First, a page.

Triggered

What does it mean to become triggered?

My understanding is to become activated by a triggering event or situation. Or like the triggerfish with its two sets of moveable locking spines. When the larger forward spine is upright, the smaller one behind it (the trigger) can drop down, securing the first in place. Intended to secure the fish in place as a defense mechanism when it locks itself in a hole. That being the case, it is safe to say that triggers are relative to the interests we try to protect.

I'm betting you already knew this to be the case. Right? With so many articles on the subject, what benefit can I possibly hope offer by adding to the fray?

Have you ever considered your triggers and what makes them so? Is it the utter lack of self-awareness by others and their complete disregard for the world around them? Or is it those soul sucking black holes that believe they do no wrong? What about those that react to everything in fits greater than what lead to their volatile response? How about passive aggressive laziness full of complaints and problems? The list is endless and triggers are a dime a dozen.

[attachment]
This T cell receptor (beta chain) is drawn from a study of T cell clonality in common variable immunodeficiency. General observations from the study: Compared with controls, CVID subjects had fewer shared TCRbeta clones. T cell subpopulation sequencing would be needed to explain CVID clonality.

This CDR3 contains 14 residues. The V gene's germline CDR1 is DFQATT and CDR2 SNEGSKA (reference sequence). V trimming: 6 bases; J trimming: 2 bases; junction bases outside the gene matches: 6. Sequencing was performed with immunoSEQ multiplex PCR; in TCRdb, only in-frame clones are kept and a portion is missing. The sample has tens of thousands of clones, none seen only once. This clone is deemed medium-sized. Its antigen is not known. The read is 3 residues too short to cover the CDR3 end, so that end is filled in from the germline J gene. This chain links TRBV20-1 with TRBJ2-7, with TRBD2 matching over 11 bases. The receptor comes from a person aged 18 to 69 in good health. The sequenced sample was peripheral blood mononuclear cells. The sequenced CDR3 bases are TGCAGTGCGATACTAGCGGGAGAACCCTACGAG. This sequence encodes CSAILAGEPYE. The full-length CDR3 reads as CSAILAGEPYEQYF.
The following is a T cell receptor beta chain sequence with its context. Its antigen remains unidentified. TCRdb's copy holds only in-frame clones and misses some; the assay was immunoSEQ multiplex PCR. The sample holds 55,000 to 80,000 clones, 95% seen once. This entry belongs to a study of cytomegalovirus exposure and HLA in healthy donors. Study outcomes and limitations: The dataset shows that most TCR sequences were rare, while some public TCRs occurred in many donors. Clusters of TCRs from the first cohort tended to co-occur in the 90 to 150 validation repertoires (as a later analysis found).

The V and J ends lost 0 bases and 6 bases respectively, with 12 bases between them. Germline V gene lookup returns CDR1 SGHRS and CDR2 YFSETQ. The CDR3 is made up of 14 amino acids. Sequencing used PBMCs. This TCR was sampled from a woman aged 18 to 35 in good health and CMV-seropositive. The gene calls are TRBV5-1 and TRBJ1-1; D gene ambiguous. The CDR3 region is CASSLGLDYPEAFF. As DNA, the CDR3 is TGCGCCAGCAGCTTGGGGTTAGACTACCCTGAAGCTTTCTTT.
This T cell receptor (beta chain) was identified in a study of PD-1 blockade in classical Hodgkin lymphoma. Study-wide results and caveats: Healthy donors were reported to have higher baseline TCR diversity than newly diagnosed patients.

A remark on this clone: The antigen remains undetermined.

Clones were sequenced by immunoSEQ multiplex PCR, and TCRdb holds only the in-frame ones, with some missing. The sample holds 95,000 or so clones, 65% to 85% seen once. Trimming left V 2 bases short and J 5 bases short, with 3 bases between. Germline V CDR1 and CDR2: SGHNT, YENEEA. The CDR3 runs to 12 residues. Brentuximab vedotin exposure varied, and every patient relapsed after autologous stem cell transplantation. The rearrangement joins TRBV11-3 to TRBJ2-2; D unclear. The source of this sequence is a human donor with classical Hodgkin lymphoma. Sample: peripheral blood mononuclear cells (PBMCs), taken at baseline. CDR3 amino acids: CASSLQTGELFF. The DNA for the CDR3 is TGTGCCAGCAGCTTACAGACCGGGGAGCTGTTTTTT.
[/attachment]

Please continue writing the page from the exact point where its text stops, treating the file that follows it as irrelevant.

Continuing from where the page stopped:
For me, as you already guessed, it's all of the above. My monkey mind rages out of control. Why? Because I feel unsafe and unable to trust that my best interests are held in regard. People will do as they do. Right? Then why does it trigger me so?

My story

To unearth to some answers, I wish to share truths about my story. For example, the level of emotional neglect I've been subjected to as a child was real. Not physical or emotional abuse like so many others have experienced, but real nonetheless. The countless causes (choices) that led to the resulting effects (mistakes) in my youth as a result of poor modeling still has me scratching my head over how I survived my twenties.

My parents are kind loving people, truly. My siblings, amazing adults. My childhood, however, sucked ass regardless the loving intentions my adoring mom sincerely tried to demonstrate. Her extremely fear-based impulsive nature and emotionally volatile demeanor was the norm. A norm in which I somehow knew was not right, not healthy, and offered little in bolstering safety as a child. She did the best the could with what she experienced in her story, which was far worse than mine.